Olympus E-100 RS review

Started Jan 7, 2003 | User reviews thread
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Barry G. Stewart New Member • Posts: 2
Olympus E-100 RS review

First on the "Value for Money": I wouldn't have paid the $2,100 or so that
it first cam out at (though now that I've used it, I can see its value.) I
hope Olympus didn't get burned on their R&D when a lot of buyers didn't
bite until the price dropped. I want them to make a newer version of it!
I got mine new on e-bay in July 2002 for $550 U.S. — mainly to shoot
sports and anything else for the small town newspaper
(Hopestandard.com) that I freelance for. In six months, it has paid for
itself several times over with beautiful front page, feature and sports
sequence shots.
I look back at my neg-scanned film shots (Minolta 9x1) and the Oly is
significantly better most times for colour and sharpness.
• One thing I rarely did with film (indoors) was to take a chance on
shooting without a flash. With the Oly, it actually does BETTER with the
flash turned off for things like concerts and live stage productions,
where stage lighting is strong. (They often don't like you to use flash
anyway.) I shot a Christmas pageant recently and the no-flash shots
were far more dramatic than with-flash. I was hand-holding at about
200 mm and 1/30th of a second (leaned against a wall) and as long as
the actors were still, the pics turned out very nicely. Great image
Last week, I took a 1/10th second portrait inside a new restaurant and it
was better than the flashed ones.
Portraits using only window light are also spectacular!
Indoor sports are tough to shoot in typical gymnasium or hockey rink
light. Lots of shoot and dump — especially for focus. (Predictive
autofocus would be a neat feature in the "next" version.)
I don't have an external flash yet, but have gotten a few good basketball
shots by using ISO 400, f2.8 and half-pressing the shutter to lock in the
readings. If the action arrives in that spot, the flash is strong enough to
give a good shot. Hockey: I go for sequences and try to stay on f 2.8 to
maximize the light.
Here's a new trick I've been playing with: use an old external flash (or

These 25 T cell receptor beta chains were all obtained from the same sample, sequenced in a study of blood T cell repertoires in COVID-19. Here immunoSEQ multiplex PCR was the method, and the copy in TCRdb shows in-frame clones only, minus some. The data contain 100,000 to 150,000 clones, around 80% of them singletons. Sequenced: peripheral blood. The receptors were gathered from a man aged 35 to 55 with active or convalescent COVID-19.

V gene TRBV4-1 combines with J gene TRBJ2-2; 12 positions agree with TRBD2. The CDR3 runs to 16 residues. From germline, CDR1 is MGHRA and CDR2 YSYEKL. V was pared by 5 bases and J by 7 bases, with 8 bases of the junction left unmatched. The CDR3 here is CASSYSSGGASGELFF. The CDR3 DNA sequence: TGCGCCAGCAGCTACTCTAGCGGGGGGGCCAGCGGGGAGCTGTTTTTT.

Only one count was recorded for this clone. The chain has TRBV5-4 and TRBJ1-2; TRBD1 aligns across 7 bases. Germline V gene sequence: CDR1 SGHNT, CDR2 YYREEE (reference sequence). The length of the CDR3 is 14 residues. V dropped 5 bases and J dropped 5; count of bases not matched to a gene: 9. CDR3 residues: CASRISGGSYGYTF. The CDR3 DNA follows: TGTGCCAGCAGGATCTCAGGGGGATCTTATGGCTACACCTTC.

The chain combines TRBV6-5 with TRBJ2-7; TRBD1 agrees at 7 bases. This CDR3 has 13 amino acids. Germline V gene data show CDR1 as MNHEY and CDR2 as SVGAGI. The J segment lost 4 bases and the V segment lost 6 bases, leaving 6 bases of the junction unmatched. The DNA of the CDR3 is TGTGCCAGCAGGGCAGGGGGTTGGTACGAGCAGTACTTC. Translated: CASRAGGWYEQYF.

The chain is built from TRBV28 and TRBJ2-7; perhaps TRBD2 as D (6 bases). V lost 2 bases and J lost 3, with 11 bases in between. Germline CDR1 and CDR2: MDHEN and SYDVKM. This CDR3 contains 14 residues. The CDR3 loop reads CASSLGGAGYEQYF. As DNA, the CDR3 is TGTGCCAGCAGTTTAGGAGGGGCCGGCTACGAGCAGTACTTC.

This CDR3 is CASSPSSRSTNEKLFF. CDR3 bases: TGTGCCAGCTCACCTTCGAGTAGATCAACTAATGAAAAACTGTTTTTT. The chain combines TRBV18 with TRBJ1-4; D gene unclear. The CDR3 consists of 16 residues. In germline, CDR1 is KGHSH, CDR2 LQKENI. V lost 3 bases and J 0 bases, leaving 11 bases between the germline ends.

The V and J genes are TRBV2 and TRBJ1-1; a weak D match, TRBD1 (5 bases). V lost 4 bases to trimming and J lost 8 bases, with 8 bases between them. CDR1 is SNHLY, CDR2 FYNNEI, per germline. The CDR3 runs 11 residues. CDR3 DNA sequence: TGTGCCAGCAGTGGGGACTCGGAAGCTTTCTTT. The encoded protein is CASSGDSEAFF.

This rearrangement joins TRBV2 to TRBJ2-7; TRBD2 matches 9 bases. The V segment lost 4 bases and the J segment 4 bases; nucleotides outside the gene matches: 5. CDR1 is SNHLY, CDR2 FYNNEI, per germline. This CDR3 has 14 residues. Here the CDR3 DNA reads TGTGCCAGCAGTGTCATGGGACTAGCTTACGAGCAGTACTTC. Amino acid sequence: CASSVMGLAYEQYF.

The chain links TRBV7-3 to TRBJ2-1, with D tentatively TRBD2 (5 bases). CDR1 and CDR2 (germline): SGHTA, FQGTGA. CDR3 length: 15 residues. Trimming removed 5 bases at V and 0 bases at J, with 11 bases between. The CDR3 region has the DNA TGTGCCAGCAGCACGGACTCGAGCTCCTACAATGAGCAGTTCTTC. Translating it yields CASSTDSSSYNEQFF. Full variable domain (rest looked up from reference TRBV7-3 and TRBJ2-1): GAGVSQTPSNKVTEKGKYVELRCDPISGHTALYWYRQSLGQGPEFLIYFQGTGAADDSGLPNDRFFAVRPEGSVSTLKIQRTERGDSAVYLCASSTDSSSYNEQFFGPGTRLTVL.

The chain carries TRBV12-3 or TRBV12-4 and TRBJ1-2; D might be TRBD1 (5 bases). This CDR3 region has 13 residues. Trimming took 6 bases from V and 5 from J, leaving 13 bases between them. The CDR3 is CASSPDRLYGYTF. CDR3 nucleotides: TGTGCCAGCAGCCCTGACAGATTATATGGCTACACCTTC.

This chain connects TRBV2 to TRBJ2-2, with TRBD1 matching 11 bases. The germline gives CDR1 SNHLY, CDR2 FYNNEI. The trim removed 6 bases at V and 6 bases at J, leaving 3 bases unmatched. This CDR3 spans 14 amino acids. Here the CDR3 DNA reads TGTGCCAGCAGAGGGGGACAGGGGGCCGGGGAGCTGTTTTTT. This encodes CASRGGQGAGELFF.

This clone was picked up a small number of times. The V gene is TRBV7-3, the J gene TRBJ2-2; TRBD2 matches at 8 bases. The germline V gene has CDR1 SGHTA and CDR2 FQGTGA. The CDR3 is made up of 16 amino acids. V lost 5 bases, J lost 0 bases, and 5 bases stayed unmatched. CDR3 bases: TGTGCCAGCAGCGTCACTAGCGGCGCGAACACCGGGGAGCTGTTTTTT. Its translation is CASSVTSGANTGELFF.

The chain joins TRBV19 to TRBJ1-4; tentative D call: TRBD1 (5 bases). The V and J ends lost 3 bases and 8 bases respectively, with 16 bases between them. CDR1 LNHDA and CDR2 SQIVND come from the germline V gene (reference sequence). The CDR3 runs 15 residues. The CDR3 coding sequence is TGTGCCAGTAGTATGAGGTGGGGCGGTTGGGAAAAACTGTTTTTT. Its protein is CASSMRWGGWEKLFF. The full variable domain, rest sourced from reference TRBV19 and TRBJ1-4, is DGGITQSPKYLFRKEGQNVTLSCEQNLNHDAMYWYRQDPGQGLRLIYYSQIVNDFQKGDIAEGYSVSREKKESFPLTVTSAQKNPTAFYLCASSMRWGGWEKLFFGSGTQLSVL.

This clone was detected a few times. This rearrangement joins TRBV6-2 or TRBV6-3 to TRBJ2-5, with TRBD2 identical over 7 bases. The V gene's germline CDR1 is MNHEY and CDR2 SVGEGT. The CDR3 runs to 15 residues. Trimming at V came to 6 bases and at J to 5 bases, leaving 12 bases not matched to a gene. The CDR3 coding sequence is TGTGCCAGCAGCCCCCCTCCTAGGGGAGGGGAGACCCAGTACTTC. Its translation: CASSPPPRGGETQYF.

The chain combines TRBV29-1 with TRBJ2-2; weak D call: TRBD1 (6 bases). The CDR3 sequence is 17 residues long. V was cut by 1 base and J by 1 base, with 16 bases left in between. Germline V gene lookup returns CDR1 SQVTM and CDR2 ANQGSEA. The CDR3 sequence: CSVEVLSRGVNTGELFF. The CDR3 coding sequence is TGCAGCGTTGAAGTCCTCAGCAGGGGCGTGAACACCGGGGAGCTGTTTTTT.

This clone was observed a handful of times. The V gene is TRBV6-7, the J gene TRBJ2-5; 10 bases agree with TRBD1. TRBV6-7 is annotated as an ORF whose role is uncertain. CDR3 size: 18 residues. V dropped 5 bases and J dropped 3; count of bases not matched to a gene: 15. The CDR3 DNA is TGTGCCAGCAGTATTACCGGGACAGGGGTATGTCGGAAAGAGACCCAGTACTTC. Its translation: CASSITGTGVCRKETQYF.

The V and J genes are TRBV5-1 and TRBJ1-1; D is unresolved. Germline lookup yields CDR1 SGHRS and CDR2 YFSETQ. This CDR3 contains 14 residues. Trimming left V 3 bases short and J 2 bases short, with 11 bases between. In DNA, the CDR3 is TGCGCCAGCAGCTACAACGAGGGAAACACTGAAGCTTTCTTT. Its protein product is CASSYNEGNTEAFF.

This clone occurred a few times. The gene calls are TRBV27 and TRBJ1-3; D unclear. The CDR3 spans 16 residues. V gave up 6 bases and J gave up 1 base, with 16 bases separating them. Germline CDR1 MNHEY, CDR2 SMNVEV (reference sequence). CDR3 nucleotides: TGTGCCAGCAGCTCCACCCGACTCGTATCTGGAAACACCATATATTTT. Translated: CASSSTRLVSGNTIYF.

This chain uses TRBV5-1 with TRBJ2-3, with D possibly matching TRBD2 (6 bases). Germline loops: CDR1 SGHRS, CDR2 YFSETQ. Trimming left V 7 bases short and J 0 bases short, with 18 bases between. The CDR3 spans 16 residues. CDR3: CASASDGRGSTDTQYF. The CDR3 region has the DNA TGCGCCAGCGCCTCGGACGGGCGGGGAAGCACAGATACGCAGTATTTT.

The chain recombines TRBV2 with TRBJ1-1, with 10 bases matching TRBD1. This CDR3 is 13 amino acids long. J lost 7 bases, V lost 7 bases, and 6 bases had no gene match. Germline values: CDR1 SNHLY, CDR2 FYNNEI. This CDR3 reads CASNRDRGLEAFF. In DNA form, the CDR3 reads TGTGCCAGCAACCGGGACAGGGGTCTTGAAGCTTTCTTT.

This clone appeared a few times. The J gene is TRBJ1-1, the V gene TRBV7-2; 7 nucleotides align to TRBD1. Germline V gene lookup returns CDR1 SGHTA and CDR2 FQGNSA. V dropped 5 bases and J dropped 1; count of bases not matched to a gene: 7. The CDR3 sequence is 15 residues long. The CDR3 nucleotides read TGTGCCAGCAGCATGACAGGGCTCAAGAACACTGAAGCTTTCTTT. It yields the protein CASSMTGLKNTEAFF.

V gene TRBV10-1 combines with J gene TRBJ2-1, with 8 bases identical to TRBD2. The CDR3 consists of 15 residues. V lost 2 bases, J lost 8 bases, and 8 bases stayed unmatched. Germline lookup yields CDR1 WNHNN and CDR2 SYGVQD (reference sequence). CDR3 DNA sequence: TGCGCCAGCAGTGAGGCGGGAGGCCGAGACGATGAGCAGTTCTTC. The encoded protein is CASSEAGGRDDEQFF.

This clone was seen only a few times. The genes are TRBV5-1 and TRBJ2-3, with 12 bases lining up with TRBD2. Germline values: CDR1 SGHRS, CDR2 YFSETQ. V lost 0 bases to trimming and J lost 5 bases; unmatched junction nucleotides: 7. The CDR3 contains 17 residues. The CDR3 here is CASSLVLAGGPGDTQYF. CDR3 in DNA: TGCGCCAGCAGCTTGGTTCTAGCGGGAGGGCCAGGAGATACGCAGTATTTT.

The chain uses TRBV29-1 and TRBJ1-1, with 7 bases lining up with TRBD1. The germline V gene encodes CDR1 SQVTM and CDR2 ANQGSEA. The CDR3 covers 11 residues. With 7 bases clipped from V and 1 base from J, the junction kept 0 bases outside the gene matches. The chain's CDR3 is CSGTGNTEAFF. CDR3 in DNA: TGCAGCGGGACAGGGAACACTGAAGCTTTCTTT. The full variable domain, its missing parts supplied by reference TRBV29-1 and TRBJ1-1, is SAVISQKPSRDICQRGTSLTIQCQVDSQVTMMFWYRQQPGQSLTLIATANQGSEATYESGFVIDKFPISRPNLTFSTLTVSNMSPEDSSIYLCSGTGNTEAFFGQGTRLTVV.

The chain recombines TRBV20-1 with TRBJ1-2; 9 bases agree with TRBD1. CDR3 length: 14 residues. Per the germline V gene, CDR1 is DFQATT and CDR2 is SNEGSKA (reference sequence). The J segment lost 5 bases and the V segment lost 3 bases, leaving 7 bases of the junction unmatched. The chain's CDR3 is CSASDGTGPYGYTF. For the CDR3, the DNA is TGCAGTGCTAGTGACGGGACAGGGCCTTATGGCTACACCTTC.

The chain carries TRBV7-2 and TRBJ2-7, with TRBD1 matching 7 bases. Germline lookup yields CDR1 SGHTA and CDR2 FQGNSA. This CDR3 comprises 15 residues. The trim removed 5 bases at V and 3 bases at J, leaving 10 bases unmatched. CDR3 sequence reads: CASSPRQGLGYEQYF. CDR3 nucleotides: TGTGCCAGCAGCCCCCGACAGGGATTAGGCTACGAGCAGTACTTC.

multiples) and get a slave switch to attach to the bottom ($10-15). With
some trial-and-error, you can get the e100Rs's on-board flash to trigger
the other, which can be positioned for more dramatic (or ceiling
bounce) lighting. If you hold your hand or a card (or exposed film,
apparently) in front of the Oly flash, the escaping light can still trigger
the slave flash — but the Oly's light will not be in the picture.
I've had mine flash-synching with the slave up to 1/2000th of a second!
That is incredible, when you think about the limitations of most other
cameras. 'Haven't tried a 1/300th synch at indoor sports yet. If it works —
I'll be even more pleased with my most-fun-ever camera!


The main thing that bugs me is when I have precapture turned on
through the menu and want to quickly get a single shot with flash. There
is no external button option for getting back to a single shot with flash.
You have to go into the menu, turn off precapture and get your flash

New users that like to "point and click" like they would on a focus-free
pocket camera must retrain themselves to half-press the shutter to
allow focus, metering (and precapture) to get set up — then follow
through with the shot(s). This cuts down the shutter-lag time too.
In dim light, the half-press sends out the red focusing beam and
produces plenty of light to see what you're doing. Without the red light:
yes, you can hardly see a thing!
Still, I get a fair number of out-of-focus shots in dim light. (By dim, I'm
talking a 40 watt ceiling lamp, candles or worse...)

Olympus E-100 RS
1 megapixels • 1.8 screen • 38 – 380 mm (10×)
Announced: Aug 22, 2000
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